"Every Ship Can Be A Minesweeper -- Once"
I got one of those "Military Humor" E-mails at work today, and I saw a picture I hadn't seen before:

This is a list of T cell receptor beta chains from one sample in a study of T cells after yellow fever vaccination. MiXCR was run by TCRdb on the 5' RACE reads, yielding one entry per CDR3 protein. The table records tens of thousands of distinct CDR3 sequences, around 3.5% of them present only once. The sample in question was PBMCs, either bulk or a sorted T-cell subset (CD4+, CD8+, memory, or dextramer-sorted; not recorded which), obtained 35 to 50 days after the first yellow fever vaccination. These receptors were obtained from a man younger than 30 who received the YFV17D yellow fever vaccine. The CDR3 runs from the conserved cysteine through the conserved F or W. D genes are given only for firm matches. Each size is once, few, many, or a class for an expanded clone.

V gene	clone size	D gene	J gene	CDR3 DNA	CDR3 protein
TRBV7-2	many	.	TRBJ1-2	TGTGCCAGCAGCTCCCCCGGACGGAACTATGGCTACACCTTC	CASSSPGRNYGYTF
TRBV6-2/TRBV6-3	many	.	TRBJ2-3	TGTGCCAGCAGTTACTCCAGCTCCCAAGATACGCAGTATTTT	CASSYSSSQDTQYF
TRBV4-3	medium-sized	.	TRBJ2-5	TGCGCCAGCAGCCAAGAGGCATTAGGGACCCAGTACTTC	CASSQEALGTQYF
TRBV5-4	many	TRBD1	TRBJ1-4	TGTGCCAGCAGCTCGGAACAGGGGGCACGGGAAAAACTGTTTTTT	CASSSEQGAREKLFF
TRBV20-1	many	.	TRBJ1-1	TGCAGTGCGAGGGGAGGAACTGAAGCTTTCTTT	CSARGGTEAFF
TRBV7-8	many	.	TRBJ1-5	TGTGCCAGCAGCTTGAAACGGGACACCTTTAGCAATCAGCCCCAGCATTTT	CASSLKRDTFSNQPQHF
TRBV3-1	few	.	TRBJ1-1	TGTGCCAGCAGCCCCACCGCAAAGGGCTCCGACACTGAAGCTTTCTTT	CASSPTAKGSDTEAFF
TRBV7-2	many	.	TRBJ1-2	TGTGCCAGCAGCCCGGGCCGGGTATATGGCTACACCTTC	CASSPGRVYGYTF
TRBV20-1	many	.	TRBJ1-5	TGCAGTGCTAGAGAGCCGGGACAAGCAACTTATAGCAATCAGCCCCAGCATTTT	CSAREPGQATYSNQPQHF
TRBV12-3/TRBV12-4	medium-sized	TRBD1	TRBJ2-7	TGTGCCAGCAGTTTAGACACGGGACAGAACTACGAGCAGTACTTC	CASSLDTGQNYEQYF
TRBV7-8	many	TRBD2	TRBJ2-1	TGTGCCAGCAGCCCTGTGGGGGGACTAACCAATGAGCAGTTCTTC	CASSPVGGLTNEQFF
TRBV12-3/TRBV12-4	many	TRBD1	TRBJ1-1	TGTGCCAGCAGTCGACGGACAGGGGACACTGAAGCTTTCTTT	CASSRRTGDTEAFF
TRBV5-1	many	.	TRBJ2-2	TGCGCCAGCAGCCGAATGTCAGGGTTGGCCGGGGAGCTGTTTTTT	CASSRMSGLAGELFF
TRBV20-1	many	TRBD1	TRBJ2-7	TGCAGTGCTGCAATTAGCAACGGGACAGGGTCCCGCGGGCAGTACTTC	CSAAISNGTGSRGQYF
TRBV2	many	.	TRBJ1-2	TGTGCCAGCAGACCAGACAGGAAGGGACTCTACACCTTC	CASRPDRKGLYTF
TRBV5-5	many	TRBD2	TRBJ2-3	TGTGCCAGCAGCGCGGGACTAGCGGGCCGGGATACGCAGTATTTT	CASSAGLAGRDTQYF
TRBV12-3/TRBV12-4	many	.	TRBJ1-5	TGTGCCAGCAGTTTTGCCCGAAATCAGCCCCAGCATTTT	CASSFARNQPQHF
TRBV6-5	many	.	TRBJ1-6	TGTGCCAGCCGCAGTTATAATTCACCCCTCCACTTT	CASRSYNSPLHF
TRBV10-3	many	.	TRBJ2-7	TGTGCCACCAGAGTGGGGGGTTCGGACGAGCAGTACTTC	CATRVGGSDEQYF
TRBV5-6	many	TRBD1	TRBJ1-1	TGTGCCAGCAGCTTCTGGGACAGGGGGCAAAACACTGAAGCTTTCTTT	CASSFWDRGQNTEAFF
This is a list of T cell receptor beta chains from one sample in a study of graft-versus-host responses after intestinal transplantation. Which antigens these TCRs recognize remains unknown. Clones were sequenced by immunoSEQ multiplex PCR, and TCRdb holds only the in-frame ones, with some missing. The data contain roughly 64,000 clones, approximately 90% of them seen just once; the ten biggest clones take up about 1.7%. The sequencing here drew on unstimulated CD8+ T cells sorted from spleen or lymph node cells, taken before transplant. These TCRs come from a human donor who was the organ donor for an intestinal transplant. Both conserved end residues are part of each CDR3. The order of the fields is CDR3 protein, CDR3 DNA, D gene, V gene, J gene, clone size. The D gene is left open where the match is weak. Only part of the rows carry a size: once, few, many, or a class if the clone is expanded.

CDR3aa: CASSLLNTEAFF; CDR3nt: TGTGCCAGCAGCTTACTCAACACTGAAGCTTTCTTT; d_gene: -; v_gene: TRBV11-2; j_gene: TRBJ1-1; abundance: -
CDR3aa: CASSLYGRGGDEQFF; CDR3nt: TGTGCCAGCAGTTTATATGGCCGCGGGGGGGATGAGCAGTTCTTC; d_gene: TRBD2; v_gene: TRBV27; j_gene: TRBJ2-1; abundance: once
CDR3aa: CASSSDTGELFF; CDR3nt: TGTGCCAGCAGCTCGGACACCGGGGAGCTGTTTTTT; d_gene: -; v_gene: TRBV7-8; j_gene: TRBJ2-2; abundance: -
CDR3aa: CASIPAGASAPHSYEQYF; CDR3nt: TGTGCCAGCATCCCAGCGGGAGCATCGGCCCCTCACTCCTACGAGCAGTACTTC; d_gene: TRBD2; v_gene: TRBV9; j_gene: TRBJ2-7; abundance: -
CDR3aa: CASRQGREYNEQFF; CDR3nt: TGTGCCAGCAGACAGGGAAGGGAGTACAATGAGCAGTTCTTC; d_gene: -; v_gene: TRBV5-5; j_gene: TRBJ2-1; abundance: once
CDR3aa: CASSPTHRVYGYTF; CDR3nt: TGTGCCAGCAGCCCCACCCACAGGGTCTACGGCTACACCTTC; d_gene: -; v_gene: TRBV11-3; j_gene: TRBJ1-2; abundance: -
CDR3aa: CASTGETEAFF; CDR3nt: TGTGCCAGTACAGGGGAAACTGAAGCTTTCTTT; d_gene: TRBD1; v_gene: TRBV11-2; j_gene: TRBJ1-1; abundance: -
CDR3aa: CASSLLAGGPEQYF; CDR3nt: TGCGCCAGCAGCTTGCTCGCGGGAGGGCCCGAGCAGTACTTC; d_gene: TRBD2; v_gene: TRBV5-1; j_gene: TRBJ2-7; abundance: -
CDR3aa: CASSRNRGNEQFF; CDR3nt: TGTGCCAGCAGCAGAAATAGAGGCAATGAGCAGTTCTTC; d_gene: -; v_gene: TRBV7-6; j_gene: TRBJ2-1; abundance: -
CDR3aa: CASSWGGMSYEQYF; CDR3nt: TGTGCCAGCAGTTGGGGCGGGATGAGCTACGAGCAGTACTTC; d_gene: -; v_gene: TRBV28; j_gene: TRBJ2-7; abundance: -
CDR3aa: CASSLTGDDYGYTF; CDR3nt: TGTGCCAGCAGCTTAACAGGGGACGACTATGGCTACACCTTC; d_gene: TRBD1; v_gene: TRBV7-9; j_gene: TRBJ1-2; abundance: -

This got me thinking about my time as the Submarine Liaison Officer on the Carrier Group SEVEN staff during the John C. Stennis Battle Group "Millennium Deployment" in 2000. Other than spending 9 of the first 11 months of my post-DH "shore tour" at sea, I found that a Battle (now "Strike") Group job is one of the easier gigs for a submarine officer. Once I got qualified to stand TFCC Watch Officer, my underway routine usually consisted of being in the Tactical Flag Command Center during our attached submarine's scheduled PD trips, reading and writing messages for a couple of hours, and standing 4-6 hours of easy watch a day. Compared to what I was doing during my previous tour as Eng of Connecticut, I was operating at about 15% of capacity. This left me with a lot of free time. I read a lot, and got really good at Minesweeper; I could clear the large 100 mine fields in just over 100 seconds. (Side note: It seems to me that the new optical mice don't give you the quick response that the old trackball ones did for things like Minesweeper.) For those who enjoy Minesweeper, here's a funny video.